Arkansas Landscapes: Lost and Imagined
In celebration Arkansas Heritage Month 2015, Special Collections presents an exhibit images, rare books, and documents showing Arkansas places that have disappeared, were never realized as they were planned, or have evolved in unexpected ways.
Arkansas has navigated between the shoals of celebrating of its natural beauty and leveraging the power and utility of its vast resources for economic growth. Entrepreneurs and crusaders, artists and environmentalists have all imagined ways to make Arkansas's clear streams, sheer bluffs, deep soils, and rolling forests more wondrous and rewarding, or devoted themselves to preserving small pieces of Arkansas's unique physical features for future generations. The landscapes of the “Natural State" replenish the dreams of all Arkansans and haunt the memories of those who have tried to keep--or make--it as they believe it ought to forever be.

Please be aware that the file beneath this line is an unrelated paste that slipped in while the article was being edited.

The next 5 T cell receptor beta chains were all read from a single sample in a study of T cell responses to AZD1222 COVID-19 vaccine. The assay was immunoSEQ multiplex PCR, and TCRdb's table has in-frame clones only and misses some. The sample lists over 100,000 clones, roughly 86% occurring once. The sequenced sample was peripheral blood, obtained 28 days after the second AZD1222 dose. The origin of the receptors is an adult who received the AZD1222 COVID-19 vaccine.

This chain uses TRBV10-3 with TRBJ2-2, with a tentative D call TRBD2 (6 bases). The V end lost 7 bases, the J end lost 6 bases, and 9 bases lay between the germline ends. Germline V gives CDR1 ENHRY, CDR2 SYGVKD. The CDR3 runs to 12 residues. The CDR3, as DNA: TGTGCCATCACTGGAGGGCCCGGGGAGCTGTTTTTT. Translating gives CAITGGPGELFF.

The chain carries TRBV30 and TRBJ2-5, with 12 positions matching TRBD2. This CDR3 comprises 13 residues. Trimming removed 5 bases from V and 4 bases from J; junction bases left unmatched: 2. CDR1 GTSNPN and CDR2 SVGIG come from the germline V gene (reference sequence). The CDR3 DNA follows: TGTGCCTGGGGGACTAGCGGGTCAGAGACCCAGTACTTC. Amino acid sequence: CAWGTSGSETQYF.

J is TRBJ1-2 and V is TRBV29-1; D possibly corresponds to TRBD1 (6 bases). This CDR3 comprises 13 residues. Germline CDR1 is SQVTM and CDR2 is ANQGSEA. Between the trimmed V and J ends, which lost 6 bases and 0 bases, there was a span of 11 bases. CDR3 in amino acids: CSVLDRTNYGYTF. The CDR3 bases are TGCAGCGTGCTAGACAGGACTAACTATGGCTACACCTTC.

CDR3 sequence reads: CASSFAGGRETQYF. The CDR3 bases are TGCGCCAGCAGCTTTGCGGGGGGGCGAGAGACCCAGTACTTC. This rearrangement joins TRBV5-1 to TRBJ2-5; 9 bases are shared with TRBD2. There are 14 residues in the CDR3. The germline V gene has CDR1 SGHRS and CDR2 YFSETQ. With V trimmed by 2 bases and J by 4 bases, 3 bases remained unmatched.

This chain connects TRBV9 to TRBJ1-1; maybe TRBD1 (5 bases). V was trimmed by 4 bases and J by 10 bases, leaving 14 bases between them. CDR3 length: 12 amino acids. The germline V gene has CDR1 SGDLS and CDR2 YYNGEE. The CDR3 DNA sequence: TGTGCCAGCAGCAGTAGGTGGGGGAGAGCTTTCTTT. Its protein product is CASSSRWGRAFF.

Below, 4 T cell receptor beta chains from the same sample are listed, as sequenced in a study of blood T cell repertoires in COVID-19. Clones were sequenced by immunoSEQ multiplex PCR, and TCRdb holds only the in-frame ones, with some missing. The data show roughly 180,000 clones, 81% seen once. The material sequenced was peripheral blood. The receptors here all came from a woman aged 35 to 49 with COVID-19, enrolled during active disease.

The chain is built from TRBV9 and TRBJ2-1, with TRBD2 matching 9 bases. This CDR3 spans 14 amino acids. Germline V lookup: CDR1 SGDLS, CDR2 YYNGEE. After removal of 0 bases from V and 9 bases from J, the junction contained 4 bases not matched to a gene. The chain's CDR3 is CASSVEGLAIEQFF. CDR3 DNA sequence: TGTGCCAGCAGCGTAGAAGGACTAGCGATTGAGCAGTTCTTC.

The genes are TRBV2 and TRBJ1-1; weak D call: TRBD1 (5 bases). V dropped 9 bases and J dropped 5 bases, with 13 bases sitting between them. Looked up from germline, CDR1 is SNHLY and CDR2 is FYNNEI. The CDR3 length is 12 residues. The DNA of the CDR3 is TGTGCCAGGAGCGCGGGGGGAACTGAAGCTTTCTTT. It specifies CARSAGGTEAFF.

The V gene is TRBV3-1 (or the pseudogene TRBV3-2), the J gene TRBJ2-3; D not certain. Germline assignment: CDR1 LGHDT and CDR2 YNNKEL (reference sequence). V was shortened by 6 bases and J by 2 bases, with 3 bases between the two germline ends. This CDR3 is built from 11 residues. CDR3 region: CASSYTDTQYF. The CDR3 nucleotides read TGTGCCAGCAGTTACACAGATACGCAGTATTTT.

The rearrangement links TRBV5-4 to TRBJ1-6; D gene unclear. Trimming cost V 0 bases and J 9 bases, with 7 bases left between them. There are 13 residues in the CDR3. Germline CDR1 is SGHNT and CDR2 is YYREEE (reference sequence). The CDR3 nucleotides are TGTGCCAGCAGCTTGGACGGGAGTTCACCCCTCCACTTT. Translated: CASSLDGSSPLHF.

Despite some great conservation successes such as the establishment of the Buffalo as the nation's first national river, many wild and beloved places have been lost.
This exhibit of "lost and imagined" landscapes of Arkansas shows the grand experiments of the past such as the Monte Ne resort on the White River; urban and rural places of Arkansas's earlier self that have changed forever such as Fayetteville's College Avenue and the fabled Cassatot valley; and visions for transforming and elevating Arkansas locales that were never realized such as Edward Durell Stone's "National Water Garden" at Greer's Ferry. The photographs, documents, and published volumes here span two centuries of Arkansas's continuing exploration of its changing landscapes.